Mark Zuckerberg has ‘no plans’ to appear before UK parliament to give evidence about the Cambridge Analytica scandal, despite MP’s threat of formal summons.
Facebook’s Head of Public Policy in the UK Rebecca Stimson, wrote a letter to the Digital, Culture, Media and Sport Committee, saying “Zuckerberg has no plans to meet with the committee or travel to the UK at the present time.”
The committee had issued a letter containing 39 questions to Facebook, which were answered by the company’s Chief technology Officer Mike Schroepfer in lieu of Zuckerberg. MP’s are arguing that Schroepfer’s answers did not provide sufficient detail or data evidence.
Damian Collins, the Conservative chair of the digital culture media and sport select committee, said there are ‘discrepancies’ between Schroepfer and Zuckerberg’s testimonies. “It is disappointing that a company with the resources of Facebook chooses not to provide a sufficient level of detail and transparency on various points including on Cambridge Analytica, dark ads, Facebook Connect, the amount spent by Russia on UK ads on the platform, data collection across the web, budgets for investigations,” he added.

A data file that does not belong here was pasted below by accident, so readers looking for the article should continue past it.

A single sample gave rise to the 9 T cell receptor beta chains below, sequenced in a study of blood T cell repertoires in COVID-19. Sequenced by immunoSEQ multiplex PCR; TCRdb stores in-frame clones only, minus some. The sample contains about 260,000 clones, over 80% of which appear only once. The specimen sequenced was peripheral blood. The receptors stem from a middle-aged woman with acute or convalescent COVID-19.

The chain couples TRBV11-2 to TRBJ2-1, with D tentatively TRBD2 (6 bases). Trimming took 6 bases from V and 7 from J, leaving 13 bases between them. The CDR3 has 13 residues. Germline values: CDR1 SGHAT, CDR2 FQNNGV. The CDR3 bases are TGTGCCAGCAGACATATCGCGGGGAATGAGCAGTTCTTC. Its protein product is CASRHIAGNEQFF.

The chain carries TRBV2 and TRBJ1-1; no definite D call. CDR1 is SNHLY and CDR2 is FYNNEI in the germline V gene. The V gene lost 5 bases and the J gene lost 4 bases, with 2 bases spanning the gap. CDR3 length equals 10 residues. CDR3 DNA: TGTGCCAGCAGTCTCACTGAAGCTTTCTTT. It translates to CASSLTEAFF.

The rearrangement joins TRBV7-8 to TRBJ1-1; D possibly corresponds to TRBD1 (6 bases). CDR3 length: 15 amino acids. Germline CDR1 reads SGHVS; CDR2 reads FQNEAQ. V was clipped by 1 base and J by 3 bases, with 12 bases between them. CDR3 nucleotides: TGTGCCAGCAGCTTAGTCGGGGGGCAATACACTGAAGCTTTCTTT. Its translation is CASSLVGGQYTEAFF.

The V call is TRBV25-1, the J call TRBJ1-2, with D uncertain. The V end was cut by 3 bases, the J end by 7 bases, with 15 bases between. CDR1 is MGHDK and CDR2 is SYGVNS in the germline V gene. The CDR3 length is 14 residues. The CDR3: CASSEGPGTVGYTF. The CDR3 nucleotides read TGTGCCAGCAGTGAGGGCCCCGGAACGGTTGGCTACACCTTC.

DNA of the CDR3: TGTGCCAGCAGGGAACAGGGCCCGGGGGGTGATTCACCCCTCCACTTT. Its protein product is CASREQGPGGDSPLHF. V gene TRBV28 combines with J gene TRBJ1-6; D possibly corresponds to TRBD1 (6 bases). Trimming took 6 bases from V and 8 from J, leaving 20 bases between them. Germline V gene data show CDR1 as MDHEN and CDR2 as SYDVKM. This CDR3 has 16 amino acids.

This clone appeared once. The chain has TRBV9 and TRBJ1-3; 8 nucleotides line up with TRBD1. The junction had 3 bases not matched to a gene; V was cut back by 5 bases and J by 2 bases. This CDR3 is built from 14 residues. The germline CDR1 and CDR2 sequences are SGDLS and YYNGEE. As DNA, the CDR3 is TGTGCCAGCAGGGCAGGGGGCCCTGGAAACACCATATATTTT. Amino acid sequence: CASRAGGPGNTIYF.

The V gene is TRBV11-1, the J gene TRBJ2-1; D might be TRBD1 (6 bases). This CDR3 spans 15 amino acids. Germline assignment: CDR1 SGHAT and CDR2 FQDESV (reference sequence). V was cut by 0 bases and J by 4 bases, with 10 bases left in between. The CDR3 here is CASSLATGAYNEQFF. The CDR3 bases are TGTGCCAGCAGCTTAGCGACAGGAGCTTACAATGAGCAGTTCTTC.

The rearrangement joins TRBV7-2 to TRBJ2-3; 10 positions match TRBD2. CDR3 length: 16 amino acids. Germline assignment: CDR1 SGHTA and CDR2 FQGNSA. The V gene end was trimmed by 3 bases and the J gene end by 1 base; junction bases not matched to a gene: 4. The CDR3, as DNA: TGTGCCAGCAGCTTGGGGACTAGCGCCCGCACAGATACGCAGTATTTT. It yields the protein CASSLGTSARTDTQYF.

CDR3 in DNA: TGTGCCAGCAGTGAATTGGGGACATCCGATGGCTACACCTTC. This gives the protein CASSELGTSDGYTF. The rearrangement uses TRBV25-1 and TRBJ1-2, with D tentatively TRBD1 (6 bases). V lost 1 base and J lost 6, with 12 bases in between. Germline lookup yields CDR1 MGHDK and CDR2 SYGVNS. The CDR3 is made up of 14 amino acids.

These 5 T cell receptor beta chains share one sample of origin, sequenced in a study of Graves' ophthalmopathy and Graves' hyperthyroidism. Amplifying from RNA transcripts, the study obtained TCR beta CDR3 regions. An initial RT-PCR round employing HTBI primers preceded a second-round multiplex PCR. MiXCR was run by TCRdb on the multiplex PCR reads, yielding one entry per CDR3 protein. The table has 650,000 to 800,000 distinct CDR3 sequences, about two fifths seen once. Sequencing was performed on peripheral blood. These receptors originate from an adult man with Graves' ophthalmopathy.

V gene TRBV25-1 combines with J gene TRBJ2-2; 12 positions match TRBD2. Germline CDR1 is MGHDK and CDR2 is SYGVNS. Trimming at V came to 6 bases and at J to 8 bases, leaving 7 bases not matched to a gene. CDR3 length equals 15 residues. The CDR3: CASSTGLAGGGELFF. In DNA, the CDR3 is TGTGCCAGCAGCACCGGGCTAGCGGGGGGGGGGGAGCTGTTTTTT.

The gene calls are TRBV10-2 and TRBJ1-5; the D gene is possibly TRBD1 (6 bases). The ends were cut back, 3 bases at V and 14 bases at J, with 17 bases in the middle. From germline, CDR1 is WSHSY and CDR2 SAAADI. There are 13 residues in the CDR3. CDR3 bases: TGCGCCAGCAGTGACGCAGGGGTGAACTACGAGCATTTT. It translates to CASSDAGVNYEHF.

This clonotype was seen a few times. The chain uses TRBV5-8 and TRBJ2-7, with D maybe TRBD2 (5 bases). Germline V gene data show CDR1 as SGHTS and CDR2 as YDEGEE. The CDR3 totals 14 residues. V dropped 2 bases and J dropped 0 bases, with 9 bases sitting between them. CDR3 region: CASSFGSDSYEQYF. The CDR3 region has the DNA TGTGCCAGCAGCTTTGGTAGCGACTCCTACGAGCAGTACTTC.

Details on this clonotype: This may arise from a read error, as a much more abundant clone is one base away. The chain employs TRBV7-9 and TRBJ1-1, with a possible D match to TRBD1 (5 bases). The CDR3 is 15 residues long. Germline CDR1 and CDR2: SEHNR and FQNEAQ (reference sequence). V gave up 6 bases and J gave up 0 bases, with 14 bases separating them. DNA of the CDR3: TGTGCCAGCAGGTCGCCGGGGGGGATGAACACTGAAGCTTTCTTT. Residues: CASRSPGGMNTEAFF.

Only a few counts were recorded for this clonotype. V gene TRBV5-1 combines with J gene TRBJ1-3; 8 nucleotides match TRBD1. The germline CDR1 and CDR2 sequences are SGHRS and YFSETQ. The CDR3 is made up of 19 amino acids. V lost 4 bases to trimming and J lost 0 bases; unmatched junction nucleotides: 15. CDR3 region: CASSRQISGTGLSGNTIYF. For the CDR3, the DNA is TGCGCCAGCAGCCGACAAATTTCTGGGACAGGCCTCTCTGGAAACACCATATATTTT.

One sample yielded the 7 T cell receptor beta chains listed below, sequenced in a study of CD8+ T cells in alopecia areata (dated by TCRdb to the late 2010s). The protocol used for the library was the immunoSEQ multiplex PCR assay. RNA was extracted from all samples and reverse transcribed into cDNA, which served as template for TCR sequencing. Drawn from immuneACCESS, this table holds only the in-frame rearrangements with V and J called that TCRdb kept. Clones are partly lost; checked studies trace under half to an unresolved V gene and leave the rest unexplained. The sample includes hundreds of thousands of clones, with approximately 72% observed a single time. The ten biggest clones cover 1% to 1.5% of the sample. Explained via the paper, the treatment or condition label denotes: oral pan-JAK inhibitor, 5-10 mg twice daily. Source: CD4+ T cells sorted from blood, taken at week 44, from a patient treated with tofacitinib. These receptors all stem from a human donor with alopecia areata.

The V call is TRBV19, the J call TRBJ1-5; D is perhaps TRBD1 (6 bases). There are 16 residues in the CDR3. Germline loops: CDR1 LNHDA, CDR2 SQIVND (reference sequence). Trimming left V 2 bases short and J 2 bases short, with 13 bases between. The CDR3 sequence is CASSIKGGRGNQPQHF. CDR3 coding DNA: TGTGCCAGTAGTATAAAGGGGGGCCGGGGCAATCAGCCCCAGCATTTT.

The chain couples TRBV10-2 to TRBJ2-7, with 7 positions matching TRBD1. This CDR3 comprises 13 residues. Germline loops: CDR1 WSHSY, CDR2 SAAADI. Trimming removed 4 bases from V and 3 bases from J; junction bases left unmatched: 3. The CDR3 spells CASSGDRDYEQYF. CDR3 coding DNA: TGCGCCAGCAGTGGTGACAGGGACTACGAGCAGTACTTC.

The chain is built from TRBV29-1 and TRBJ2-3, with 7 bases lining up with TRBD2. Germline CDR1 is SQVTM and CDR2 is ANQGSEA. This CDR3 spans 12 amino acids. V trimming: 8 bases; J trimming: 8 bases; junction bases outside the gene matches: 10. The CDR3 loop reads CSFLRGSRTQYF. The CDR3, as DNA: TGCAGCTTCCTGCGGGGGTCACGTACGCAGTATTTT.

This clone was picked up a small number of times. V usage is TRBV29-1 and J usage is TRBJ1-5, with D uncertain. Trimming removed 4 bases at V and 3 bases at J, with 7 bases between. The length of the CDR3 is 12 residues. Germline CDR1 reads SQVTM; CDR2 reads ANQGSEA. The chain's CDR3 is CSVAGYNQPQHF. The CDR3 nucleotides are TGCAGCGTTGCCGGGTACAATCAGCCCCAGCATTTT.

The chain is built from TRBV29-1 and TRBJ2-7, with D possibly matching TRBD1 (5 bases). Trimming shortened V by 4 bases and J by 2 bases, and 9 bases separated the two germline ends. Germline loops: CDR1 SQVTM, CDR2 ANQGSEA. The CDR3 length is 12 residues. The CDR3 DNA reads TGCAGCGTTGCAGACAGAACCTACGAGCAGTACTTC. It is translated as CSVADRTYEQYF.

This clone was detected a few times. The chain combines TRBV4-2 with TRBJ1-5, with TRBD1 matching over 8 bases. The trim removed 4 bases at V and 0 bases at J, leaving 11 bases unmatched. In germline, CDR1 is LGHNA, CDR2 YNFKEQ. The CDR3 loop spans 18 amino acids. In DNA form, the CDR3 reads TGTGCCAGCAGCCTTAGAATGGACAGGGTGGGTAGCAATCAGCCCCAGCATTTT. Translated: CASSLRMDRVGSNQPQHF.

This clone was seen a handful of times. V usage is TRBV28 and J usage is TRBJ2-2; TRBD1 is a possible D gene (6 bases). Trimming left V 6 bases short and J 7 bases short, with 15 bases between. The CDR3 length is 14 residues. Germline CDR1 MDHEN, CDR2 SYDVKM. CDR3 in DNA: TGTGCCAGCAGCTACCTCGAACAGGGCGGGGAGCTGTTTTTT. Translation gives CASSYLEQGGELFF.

The Facebook founder isn’t obliged to come to the UK as the committee has no real power to force a person to give evidence if they are based abroad. In theory, the Commons can decide on a sanction for people who breach a summons, but powers to jail and fine are no longer practiced.
MPs are still threatening a formal summons, in the hope he will give in and appear. They have also asked if Zuckerberg will appear via video link instead.
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Facebook said that it recognised “the seriousness of these issues”and provided written answers to 39 questions posed by the MPs.
Collins said: “If Mark Zuckerberg truly recognises the ‘seriousness’ of these issues as they say they do, we would have expected that he would want to appear.
“Although Facebook says Mr Zuckerberg has no plans to travel to the UK, we would also be open to taking his evidence by video link, if that would be the only way to do this,” he added.
While it’s unclear whether Zuckerberg will appear before the UK government, either via video or in real life, MPs are studying Facebook’s answers to their questions.
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The committee also has plans to send another letter to Facebook in regards to the incomplete answers.
Collins said: “Given that these were follow up questions to questions Schroepfer previously failed to answer, we expected both detail and data, and in a number of cases got excuses.”
A formal summons has worked before, when it persuaded Rupert Murdoch and his son James to appear in front of the same committee in 2011, to answer questions about phone hacking at the News of the World.